Treating sciatica in the face of poor evidenceBMJ 2012; 344 doi: http://dx.doi.org/10.1136/bmj.e487 (Published 13 February 2012) Cite this as: BMJ 2012;344:e487
- Roger Chou, associate professor of medicine
- 1Department of Medicine and Department of Medical Informatics and Clinical Epidemiology, Oregon Health and Science University, Portland, OR 97225, USA
The term “sciatica” is often applied to any presentation of low back and leg pain, although lumbosacral radiculopathy is a more specific term for the condition experienced by patients with low back pain who have impingement of lumbosacral nerve roots as they emerge from the spinal canal. This results in pain and sensory deficits in a dermatomal distribution and sometimes motor weakness in the corresponding myotomal distribution. Because the most commonly affected nerve roots are L4/L5 and L5/S1, pain typically radiates below the knee, and leg pain (elicited by performing the straight leg raise test) may be more pronounced than back pain. The most common cause of lumbosacral radiculopathy is intervertebral disc herniation, which occurs in about 3% of patients with acute low back pain.1 Other causes include spondylolisthesis and foraminal stenosis owing to degenerative osteophytes.
The linked systematic review and meta-analysis by Pinto and colleagues (doi:10.1136/bmj.e497) finds little direct evidence to support the use of any drug for this condition.2 Drugs commonly used to treat lumbosacral radiculopathy include analgesics such as paracetamol, non-steroidal anti-inflammatory drugs (NSAIDs), and opioids; drugs for neuropathic pain such as anticonvulsants and certain antidepressants; skeletal muscle relaxants; and systemic corticosteroids, whose anti-inflammatory effects may relieve pressure from herniated intervertebral discs on lumbosacral nerve roots.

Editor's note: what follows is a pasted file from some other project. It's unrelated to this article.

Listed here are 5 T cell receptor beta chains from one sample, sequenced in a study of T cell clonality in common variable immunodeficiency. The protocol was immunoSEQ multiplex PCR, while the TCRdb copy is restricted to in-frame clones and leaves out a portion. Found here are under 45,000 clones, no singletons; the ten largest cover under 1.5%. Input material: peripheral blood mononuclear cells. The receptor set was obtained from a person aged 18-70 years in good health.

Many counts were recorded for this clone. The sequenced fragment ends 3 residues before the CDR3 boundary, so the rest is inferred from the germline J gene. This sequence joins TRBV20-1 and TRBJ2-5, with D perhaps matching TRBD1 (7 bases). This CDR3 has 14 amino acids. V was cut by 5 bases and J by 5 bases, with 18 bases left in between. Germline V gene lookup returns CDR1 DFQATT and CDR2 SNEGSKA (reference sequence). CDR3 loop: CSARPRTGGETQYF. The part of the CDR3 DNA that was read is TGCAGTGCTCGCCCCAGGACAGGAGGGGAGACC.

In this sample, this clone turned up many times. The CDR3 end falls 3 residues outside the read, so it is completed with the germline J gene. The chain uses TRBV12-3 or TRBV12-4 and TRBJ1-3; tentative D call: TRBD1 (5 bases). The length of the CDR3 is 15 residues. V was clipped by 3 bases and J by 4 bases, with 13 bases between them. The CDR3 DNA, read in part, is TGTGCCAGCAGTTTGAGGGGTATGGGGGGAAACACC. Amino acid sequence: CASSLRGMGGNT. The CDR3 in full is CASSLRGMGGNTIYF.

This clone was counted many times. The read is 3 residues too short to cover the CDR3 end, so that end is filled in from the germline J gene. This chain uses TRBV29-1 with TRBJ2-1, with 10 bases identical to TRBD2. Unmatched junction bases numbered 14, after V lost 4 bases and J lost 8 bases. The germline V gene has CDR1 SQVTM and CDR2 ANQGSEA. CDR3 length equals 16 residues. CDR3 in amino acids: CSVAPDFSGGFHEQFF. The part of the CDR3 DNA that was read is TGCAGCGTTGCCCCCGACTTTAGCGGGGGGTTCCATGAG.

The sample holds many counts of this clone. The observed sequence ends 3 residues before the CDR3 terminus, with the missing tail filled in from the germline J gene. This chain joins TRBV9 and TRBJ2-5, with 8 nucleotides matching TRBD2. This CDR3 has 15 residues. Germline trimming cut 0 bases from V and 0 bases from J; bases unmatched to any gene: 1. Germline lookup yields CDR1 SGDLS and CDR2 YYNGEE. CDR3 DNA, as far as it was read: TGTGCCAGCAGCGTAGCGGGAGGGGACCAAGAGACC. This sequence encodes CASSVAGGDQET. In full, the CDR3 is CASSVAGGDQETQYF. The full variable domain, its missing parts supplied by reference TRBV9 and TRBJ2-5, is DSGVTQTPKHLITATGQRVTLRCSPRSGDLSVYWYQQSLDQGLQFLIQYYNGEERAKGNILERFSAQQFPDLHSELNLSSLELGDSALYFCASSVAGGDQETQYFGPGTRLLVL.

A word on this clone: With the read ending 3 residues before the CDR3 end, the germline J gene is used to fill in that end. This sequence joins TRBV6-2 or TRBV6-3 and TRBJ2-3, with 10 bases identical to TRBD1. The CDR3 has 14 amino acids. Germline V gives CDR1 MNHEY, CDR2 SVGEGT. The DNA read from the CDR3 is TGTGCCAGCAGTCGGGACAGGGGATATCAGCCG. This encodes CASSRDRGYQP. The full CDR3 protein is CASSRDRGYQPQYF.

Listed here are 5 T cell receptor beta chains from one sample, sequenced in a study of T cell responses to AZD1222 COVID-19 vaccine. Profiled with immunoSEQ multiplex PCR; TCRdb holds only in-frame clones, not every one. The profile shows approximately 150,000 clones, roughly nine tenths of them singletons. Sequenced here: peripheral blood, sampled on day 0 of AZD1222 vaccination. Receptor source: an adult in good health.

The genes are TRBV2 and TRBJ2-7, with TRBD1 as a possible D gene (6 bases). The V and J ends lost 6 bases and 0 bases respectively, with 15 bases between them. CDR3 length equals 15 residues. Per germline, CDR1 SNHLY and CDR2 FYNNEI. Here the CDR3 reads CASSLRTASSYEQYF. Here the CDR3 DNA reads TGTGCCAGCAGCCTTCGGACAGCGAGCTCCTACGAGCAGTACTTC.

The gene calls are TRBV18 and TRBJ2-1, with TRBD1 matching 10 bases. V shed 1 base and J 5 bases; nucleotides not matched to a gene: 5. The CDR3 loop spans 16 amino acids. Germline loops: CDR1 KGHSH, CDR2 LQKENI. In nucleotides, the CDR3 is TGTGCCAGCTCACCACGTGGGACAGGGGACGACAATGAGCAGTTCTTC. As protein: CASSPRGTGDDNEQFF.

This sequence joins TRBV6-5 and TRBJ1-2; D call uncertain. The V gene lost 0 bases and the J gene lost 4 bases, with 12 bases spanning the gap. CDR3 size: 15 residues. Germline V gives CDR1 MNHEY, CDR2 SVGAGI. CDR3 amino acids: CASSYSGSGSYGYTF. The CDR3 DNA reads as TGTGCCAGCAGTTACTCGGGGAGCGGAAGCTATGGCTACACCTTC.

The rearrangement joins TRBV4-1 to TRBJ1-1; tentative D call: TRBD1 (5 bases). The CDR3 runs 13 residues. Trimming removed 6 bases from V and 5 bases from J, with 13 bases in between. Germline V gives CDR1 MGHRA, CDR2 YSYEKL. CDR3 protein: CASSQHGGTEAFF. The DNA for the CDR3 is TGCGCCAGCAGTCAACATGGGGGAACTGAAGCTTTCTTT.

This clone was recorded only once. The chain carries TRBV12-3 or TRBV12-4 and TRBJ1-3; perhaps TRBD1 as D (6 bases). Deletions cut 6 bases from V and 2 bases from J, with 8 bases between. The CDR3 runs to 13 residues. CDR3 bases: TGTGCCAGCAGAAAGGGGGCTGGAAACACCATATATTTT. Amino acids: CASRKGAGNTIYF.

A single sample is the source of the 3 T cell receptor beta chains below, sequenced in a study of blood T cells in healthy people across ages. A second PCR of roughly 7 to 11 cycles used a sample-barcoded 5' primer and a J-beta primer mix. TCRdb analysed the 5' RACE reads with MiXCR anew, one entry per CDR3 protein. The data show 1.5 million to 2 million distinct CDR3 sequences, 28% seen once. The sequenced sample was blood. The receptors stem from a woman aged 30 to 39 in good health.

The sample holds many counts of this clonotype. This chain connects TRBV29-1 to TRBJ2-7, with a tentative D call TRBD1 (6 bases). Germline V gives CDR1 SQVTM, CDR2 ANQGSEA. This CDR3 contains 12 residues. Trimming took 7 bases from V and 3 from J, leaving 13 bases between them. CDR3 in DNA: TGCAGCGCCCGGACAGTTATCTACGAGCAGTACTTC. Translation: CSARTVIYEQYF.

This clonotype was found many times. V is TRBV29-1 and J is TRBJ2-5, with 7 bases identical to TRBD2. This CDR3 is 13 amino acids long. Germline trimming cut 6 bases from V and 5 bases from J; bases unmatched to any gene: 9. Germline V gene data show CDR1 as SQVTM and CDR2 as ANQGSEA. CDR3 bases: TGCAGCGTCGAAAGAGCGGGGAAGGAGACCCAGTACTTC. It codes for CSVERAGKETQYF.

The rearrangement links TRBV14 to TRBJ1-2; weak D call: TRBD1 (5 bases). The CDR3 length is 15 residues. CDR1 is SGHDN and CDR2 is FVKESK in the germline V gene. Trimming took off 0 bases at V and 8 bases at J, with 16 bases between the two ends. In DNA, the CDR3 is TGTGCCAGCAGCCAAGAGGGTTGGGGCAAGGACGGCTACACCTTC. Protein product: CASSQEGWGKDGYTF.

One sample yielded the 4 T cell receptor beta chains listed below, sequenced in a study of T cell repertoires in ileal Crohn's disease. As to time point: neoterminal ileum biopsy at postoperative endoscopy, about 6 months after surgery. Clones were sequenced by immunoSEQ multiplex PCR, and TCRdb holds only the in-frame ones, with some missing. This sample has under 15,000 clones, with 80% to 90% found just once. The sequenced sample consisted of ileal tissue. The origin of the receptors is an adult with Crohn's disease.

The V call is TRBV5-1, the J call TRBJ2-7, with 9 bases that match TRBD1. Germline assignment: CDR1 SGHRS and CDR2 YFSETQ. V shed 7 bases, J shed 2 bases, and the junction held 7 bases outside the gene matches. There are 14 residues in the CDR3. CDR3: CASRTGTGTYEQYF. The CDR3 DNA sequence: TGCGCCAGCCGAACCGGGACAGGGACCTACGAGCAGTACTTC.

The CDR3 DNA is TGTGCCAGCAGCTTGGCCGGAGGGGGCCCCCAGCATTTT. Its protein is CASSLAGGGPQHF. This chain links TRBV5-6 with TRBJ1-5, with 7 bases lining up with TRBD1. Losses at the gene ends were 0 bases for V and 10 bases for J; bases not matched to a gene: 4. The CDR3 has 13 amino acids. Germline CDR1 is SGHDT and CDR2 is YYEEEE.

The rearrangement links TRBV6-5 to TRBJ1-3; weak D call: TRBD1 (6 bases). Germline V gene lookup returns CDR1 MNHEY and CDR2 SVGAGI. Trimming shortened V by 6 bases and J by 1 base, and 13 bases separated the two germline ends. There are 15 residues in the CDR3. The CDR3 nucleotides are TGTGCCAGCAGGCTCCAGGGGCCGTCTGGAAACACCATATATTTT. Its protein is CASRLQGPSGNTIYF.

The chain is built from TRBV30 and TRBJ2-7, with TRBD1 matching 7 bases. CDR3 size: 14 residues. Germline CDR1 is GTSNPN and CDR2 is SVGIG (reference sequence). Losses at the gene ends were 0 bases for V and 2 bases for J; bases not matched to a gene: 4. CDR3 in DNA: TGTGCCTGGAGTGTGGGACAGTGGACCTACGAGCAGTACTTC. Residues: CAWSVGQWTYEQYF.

Pinto and colleagues found few randomised trials of the effectiveness of such drugs, and, when meta-analysis was possible, pooled estimates generally showed no benefits over placebo for either pain or function. Furthermore, available trials typically had small sample sizes, did not perform long term follow-up, and had methodological shortcomings. The authors therefore concluded that for most drugs the quality of evidence was very low to low. Systemic corticosteroids were the one potential exception, with a meta-analysis of two small (n=78 and n=60) trials showing positive effects on short-term (more than two to three months) pain compared with placebo, although the benefit was small (about 10 points on a 100 point pain scale).
A shortcoming of the systematic review is that it focused on mean improvements in pain or disability scores and did not evaluate the likelihood of experiencing a clinically meaningful benefit,2 which is often considered a better measure of treatment effects. Several trials of systematic corticosteroids in the review reported this information, with mixed results. The systematic review also did not include some relevant older negative randomised trials of systemic corticosteroids, which reported dichotomous outcomes.3 4 5 Thus, the available evidence is insufficient to support a treatment recommendation for systemic corticosteroids, although a trial currently in progress has a target sample (n=270) substantially larger than any previous study and should help clarify their role (http://clinicaltrials.gov/show/NCT00668434).